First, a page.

$1/$2 NL

Hero is in late position with about $260 and picks up 10♣ 10♠ . During pre-flop, Villain raises to $10 in middle position. Villain seems tight; more passive than aggressive, thus making the raise jump out. 2 players call. Hero calls. Blinds call.

Flop is 10 7 3 rainbow.

The blinds check and our villain bets $50. He has about $350 remaining. Folds around to our hero. My read is that the villain has an overpair, considering his tightness. My first instinct is to call the flop, call any turn bet, and bet/raise the river. However, I then consider raising. At first, I consider raising $100 on top but then realize I'll only have $100 behind so I'll be pot-committed anyway. I ended up going all-in, figuring I can't go wrong with being aggressive and if the villain calls, he's behind.

The blinds and the villain ended up folding and I won the pot. However, in retrospect, I feel like I could have won more of the villain's money. Should I have just called the flop so I could hopefully get the villain to bet more later, or was I wise to take down the pot on the flop?

  • 1
    Given that he's passive, there was a great chance that he would fold an all-in raise from you. I would've just raised to $100, he would have good odds to call it... Commented Aug 28, 2012 at 5:42
  • Two questions: 1. Silversana recommends calling here while you recommend raising. I feel like raising is better since two other players remain and either may call if they're on a straight draw. Is isolating the raising opponent wiser than keeping it a multi-way pot? 2. If an ace, king, queen, or jack hit the turn, does that change anything or do I just need to hope his overpair doesn't match the turn card?
    – Craig
    Commented Aug 28, 2012 at 14:19
  • Yes you could have make for money. You had the nuts on a dry board. Villain is at best gong to call with AA-JJ and those hands would bet the turn. No way the binds have an over pair.
    – paparazzo
    Commented Aug 10, 2017 at 13:49

2 Answers 2


This flop is extremely dry; there are very few draws and given your read it seems that villain wouldn't have hands like 98 in his range anyway. You'll definitely want to just call this bet, for a few reasons.

a) We have his range crushed and he'll draw out on us very rarely. b) When he has air (something like AK, AQ, etc) he might double barrel on turn cards. c) It gets him to commit his stack with overpairs on turn cards that seem safe for him (and there's a lot of them).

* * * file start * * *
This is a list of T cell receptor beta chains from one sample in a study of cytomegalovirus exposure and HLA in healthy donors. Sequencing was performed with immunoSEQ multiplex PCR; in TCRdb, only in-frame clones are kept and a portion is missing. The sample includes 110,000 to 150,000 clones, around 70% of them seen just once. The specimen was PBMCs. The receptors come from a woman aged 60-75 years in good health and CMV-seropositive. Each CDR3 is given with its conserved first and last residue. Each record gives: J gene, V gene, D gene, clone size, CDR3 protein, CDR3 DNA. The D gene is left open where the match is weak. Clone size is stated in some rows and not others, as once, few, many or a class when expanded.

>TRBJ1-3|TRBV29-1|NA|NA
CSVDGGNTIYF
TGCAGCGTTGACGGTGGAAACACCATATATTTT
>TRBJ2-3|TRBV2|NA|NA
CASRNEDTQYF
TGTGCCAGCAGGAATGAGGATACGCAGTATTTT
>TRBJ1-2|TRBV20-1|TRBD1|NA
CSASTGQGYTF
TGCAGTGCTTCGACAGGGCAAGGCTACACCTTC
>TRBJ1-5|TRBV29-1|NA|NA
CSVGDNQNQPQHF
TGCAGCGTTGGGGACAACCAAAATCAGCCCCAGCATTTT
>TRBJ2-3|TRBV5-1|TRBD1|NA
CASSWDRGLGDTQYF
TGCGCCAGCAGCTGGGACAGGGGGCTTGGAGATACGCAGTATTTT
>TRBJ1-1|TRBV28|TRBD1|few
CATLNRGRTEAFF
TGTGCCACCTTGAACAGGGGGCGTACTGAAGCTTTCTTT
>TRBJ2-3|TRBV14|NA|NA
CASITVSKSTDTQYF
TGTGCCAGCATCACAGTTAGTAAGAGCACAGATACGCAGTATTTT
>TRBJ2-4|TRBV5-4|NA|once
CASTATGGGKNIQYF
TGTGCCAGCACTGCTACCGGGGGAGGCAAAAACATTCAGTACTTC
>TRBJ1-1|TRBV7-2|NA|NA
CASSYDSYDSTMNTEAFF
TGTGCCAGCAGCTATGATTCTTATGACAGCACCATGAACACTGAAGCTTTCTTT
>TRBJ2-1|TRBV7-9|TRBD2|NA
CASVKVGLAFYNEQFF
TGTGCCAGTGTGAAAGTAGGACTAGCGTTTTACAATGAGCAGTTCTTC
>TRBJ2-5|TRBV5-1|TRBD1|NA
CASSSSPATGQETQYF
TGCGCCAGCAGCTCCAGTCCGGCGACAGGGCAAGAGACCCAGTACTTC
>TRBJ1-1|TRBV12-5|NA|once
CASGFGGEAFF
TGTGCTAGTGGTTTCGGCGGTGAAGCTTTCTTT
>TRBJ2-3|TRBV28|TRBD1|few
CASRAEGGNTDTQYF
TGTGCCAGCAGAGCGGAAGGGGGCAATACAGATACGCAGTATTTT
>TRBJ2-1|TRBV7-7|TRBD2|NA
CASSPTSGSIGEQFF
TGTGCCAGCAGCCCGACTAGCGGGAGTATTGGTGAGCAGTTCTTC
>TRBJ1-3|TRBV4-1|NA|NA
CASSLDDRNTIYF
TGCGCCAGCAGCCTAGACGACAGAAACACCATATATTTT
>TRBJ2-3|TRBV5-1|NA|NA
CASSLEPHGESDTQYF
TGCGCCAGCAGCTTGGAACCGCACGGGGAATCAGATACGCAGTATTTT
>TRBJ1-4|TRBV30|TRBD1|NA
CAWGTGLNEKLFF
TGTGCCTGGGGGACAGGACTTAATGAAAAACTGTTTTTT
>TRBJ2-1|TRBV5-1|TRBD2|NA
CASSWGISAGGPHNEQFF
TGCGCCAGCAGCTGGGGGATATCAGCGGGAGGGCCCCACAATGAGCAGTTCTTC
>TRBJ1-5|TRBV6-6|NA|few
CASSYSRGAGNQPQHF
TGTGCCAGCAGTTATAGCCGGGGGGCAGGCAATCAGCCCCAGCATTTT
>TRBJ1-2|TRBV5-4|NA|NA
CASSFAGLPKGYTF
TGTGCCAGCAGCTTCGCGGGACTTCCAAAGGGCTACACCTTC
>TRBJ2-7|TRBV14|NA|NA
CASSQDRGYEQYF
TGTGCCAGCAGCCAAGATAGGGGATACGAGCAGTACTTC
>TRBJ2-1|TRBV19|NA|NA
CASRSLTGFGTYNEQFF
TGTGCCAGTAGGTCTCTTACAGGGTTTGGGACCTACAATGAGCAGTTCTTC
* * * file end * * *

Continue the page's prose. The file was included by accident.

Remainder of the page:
So I'm calling with the intention of shoving over a turn bet. If he checks the turn I'm probably betting something pretty damn small with the intention of shoving the river, but this of course depends on what cards actually come.

  • Considering I have two other opponents still in the hand at the time I need to choose call or raise, does that matter or do you feel the strength of my hand outweights the risks of 1 or 2 other players remaining?
    – Craig
    Commented Aug 28, 2012 at 14:26
  • I'm not worried about that on this dry of a board. Given your stack size he shouldn't really play differently vs a minraise (i.e. a raise to $100) or a shove from you. Getting those other players to call is a great thing for you, because they'll often be hopelessly behind with a small amount of money behind. Finally, even in the worst-case scenario when you get it in bad OTT (which is mighty rare) you still have outs.
    – Silversana
    Commented Aug 28, 2012 at 23:42

Also to add to Silversana's answer, you should just call his bet cause that would make him bet again (turn, river) and you could just raise him then if you felt that he could get a strong hard if another card was shown.

Your Answer

By clicking “Post Your Answer”, you agree to our terms of service and acknowledge you have read our privacy policy.

Not the answer you're looking for? Browse other questions tagged or ask your own question.